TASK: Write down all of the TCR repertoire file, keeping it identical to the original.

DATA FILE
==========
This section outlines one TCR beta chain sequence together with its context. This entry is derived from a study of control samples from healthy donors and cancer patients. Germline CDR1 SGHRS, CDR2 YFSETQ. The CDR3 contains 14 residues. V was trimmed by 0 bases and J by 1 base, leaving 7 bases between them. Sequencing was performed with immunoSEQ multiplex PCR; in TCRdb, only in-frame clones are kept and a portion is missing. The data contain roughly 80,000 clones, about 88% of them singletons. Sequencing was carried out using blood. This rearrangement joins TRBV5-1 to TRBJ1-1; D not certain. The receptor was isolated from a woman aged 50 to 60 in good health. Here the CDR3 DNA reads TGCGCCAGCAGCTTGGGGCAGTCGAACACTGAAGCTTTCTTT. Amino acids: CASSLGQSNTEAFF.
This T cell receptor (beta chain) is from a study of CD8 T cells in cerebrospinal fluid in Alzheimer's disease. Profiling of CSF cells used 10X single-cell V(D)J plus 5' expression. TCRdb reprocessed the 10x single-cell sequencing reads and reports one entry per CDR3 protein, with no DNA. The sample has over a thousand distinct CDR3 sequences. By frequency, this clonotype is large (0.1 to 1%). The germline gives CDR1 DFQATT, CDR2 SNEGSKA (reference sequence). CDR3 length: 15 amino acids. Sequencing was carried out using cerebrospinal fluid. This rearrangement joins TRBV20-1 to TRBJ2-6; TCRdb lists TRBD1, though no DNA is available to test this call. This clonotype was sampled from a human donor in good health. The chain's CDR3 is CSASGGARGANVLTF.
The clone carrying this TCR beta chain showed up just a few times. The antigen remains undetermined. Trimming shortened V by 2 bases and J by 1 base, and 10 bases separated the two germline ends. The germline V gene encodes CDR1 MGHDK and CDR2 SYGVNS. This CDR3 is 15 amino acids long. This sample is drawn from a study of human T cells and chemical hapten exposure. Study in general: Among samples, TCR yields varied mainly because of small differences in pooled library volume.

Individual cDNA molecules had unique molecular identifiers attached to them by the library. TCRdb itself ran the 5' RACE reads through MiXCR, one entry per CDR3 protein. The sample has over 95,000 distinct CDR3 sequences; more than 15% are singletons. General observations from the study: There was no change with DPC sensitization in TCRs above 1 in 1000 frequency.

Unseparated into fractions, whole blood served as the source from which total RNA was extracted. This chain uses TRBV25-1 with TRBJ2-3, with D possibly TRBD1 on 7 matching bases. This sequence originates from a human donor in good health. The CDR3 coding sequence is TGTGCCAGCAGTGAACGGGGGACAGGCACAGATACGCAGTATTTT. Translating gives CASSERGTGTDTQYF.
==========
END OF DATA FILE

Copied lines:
This section outlines one TCR beta chain sequence together with its context. This entry is derived from a study of control samples from healthy donors and cancer patients. Germline CDR1 SGHRS, CDR2 YFSETQ. The CDR3 contains 14 residues. V was trimmed by 0 bases and J by 1 base, leaving 7 bases between them. Sequencing was performed with immunoSEQ multiplex PCR; in TCRdb, only in-frame clones are kept and a portion is missing. The data contain roughly 80,000 clones, about 88% of them singletons. Sequencing was carried out using blood. This rearrangement joins TRBV5-1 to TRBJ1-1; D not certain. The receptor was isolated from a woman aged 50 to 60 in good health. Here the CDR3 DNA reads TGCGCCAGCAGCTTGGGGCAGTCGAACACTGAAGCTTTCTTT. Amino acids: CASSLGQSNTEAFF.
This T cell receptor (beta chain) is from a study of CD8 T cells in cerebrospinal fluid in Alzheimer's disease. Profiling of CSF cells used 10X single-cell V(D)J plus 5' expression. TCRdb reprocessed the 10x single-cell sequencing reads and reports one entry per CDR3 protein, with no DNA. The sample has over a thousand distinct CDR3 sequences. By frequency, this clonotype is large (0.1 to 1%). The germline gives CDR1 DFQATT, CDR2 SNEGSKA (reference sequence). CDR3 length: 15 amino acids. Sequencing was carried out using cerebrospinal fluid. This rearrangement joins TRBV20-1 to TRBJ2-6; TCRdb lists TRBD1, though no DNA is available to test this call. This clonotype was sampled from a human donor in good health. The chain's CDR3 is CSASGGARGANVLTF.
The clone carrying this TCR beta chain showed up just a few times. The antigen remains undetermined. Trimming shortened V by 2 bases and J by 1 base, and 10 bases separated the two germline ends. The germline V gene encodes CDR1 MGHDK and CDR2 SYGVNS. This CDR3 is 15 amino acids long. This sample is drawn from a study of human T cells and chemical hapten exposure. Study in general: Among samples, TCR yields varied mainly because of small differences in pooled library volume.

Individual cDNA molecules had unique molecular identifiers attached to them by the library. TCRdb itself ran the 5' RACE reads through MiXCR, one entry per CDR3 protein. The sample has over 95,000 distinct CDR3 sequences; more than 15% are singletons. General observations from the study: There was no change with DPC sensitization in TCRs above 1 in 1000 frequency.

Unseparated into fractions, whole blood served as the source from which total RNA was extracted. This chain uses TRBV25-1 with TRBJ2-3, with D possibly TRBD1 on 7 matching bases. This sequence originates from a human donor in good health. The CDR3 coding sequence is TGTGCCAGCAGTGAACGGGGGACAGGCACAGATACGCAGTATTTT. Translating gives CASSERGTGTDTQYF.